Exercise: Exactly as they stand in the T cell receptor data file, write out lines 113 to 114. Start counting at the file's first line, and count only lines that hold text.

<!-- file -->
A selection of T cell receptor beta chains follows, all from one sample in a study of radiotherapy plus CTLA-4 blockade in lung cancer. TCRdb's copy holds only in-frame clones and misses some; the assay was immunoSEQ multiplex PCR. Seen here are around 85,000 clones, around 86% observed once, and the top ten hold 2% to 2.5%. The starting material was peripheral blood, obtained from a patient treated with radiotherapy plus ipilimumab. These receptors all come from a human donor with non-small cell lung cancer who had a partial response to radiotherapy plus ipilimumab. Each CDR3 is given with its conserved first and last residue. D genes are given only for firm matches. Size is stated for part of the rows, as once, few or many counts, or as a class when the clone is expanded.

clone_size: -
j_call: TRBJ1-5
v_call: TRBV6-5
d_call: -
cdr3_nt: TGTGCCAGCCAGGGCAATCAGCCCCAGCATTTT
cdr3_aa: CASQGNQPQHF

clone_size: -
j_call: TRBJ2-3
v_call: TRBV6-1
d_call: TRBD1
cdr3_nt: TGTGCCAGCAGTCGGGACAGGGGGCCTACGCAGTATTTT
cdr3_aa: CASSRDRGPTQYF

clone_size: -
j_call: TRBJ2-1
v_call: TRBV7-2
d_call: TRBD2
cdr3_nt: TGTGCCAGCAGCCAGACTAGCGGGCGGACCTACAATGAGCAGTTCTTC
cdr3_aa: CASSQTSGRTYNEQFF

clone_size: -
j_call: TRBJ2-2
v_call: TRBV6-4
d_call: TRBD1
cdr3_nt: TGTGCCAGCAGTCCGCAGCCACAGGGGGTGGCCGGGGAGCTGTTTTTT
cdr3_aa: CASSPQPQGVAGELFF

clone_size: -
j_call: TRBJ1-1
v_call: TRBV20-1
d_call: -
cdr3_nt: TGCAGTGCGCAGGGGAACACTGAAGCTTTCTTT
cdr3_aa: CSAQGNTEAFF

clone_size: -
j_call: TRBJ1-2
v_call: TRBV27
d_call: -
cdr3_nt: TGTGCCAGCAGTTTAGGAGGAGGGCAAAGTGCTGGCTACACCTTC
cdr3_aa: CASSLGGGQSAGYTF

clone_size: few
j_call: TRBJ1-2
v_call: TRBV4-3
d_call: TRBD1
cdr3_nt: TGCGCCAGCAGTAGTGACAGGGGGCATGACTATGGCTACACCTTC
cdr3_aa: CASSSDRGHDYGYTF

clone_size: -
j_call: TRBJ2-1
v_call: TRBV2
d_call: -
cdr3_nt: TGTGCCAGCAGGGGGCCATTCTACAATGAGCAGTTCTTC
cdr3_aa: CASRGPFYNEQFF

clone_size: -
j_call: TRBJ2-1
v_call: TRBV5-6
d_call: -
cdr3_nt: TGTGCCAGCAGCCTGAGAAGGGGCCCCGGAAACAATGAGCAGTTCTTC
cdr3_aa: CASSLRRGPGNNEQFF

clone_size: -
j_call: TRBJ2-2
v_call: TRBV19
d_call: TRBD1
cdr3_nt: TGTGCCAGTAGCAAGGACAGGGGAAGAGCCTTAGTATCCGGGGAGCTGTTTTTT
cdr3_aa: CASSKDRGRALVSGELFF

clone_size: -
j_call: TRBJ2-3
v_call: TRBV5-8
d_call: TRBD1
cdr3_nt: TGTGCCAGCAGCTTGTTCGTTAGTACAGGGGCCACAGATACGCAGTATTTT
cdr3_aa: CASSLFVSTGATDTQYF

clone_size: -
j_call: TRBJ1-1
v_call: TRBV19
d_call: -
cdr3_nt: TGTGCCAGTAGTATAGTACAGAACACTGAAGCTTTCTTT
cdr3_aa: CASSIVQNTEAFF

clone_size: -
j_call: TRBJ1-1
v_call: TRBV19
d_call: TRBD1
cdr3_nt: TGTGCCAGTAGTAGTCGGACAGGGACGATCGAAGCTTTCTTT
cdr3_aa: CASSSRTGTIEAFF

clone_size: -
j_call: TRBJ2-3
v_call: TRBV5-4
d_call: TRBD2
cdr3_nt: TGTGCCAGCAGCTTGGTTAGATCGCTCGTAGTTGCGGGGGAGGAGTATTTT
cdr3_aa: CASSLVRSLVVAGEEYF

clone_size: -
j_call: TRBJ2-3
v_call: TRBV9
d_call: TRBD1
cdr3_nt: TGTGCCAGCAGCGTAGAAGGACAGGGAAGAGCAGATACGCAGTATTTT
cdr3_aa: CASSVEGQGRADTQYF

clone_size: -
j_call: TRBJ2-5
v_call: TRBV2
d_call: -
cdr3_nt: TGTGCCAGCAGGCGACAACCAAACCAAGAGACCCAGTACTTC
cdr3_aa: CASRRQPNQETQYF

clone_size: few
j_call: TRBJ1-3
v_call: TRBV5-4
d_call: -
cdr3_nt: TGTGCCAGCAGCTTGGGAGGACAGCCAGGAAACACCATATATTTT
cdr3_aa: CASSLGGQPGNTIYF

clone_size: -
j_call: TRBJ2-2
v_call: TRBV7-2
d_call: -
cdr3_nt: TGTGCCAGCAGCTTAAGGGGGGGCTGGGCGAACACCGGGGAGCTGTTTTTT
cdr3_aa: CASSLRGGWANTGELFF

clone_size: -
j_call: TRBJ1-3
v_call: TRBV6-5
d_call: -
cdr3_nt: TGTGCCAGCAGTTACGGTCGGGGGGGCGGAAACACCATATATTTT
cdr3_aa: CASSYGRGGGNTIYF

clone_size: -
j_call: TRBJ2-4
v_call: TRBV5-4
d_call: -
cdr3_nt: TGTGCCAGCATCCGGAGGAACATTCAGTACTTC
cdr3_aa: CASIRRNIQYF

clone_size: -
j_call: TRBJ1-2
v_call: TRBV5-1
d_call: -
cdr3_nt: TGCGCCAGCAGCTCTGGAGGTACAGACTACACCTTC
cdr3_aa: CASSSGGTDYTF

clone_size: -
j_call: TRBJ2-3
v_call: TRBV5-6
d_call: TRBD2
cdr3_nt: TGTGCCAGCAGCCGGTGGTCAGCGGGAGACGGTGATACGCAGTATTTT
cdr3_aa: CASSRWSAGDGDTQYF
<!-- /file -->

d_call: -
cdr3_nt: TGTGCCAGCAGTTACGGTCGGGGGGGCGGAAACACCATATATTTT